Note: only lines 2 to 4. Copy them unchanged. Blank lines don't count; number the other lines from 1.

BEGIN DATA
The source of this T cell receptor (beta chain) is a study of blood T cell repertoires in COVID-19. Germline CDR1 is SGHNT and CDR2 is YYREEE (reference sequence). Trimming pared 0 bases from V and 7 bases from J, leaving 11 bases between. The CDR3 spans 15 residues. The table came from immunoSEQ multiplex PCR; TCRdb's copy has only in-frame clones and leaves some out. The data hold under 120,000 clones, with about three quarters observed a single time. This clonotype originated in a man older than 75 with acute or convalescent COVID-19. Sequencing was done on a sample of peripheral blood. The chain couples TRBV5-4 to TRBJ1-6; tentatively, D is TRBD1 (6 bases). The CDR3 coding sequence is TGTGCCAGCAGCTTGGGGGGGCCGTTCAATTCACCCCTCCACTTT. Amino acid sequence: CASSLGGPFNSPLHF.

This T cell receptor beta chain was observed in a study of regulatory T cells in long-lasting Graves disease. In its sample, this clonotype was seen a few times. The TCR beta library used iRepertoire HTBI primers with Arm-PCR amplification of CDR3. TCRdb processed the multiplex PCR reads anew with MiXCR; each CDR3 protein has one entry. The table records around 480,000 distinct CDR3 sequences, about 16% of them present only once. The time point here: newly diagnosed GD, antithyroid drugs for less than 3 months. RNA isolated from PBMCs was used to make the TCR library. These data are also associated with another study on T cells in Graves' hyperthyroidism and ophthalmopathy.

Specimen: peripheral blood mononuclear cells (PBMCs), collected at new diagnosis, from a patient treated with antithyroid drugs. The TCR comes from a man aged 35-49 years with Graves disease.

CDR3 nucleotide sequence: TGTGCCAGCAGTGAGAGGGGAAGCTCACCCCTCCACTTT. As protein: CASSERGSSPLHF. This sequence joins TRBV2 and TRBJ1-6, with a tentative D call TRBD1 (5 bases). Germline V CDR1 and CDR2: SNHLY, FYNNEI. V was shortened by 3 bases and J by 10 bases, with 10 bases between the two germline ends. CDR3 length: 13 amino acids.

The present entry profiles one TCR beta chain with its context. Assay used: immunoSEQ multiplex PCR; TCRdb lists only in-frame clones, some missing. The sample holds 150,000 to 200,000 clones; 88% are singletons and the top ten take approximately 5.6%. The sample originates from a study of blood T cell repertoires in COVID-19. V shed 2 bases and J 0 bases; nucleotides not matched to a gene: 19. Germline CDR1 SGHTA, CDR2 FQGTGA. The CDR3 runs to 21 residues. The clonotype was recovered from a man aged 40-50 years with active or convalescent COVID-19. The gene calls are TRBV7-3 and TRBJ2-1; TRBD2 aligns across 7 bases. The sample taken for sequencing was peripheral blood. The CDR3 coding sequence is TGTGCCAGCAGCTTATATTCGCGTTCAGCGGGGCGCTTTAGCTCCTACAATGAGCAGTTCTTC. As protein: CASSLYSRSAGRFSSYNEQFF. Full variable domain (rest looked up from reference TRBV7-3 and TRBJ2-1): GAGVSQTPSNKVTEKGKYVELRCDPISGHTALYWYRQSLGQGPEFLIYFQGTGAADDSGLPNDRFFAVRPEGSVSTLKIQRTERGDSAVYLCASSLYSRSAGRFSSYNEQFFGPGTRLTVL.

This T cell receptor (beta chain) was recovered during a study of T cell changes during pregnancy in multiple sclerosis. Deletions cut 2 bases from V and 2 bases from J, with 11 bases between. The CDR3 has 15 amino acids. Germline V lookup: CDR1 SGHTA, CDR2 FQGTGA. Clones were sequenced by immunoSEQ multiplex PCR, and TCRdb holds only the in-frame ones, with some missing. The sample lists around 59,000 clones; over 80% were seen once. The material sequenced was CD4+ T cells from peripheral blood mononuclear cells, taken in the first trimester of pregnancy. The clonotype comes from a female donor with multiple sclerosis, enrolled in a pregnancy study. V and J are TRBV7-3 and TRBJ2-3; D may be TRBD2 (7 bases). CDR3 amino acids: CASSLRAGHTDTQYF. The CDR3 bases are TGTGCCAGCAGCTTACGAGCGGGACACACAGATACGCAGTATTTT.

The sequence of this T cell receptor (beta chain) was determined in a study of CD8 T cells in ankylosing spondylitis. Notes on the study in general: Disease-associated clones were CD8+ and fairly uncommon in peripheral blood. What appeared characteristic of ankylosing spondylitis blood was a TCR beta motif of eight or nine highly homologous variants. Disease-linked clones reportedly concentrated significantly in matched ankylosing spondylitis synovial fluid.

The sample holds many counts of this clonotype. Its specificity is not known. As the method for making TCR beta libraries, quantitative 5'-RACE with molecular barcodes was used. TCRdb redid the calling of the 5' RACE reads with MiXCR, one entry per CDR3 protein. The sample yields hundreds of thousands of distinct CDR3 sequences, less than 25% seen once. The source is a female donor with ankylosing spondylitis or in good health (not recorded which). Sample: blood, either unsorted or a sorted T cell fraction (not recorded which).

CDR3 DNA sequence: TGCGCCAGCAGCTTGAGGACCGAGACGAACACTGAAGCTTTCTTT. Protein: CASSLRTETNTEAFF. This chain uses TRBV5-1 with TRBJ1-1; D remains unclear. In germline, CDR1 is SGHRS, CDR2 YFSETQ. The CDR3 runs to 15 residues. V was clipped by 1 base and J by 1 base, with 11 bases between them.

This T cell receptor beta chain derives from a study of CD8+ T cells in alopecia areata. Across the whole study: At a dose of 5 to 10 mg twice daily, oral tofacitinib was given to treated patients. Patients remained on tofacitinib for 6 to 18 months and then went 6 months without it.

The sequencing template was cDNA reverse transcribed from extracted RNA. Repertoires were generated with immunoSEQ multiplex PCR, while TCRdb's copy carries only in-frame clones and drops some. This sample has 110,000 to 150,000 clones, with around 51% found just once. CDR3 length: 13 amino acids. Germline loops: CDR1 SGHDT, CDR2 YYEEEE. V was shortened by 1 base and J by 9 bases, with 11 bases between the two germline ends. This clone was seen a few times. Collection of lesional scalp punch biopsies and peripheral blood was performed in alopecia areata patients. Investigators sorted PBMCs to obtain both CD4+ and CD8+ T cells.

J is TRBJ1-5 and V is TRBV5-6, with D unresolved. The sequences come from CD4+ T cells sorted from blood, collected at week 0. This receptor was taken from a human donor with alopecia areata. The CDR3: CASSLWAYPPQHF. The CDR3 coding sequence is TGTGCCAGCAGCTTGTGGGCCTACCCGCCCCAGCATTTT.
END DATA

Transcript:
This T cell receptor beta chain was observed in a study of regulatory T cells in long-lasting Graves disease. In its sample, this clonotype was seen a few times. The TCR beta library used iRepertoire HTBI primers with Arm-PCR amplification of CDR3. TCRdb processed the multiplex PCR reads anew with MiXCR; each CDR3 protein has one entry. The table records around 480,000 distinct CDR3 sequences, about 16% of them present only once. The time point here: newly diagnosed GD, antithyroid drugs for less than 3 months. RNA isolated from PBMCs was used to make the TCR library. These data are also associated with another study on T cells in Graves' hyperthyroidism and ophthalmopathy.

Specimen: peripheral blood mononuclear cells (PBMCs), collected at new diagnosis, from a patient treated with antithyroid drugs. The TCR comes from a man aged 35-49 years with Graves disease.

CDR3 nucleotide sequence: TGTGCCAGCAGTGAGAGGGGAAGCTCACCCCTCCACTTT. As protein: CASSERGSSPLHF. This sequence joins TRBV2 and TRBJ1-6, with a tentative D call TRBD1 (5 bases). Germline V CDR1 and CDR2: SNHLY, FYNNEI. V was shortened by 3 bases and J by 10 bases, with 10 bases between the two germline ends. CDR3 length: 13 amino acids.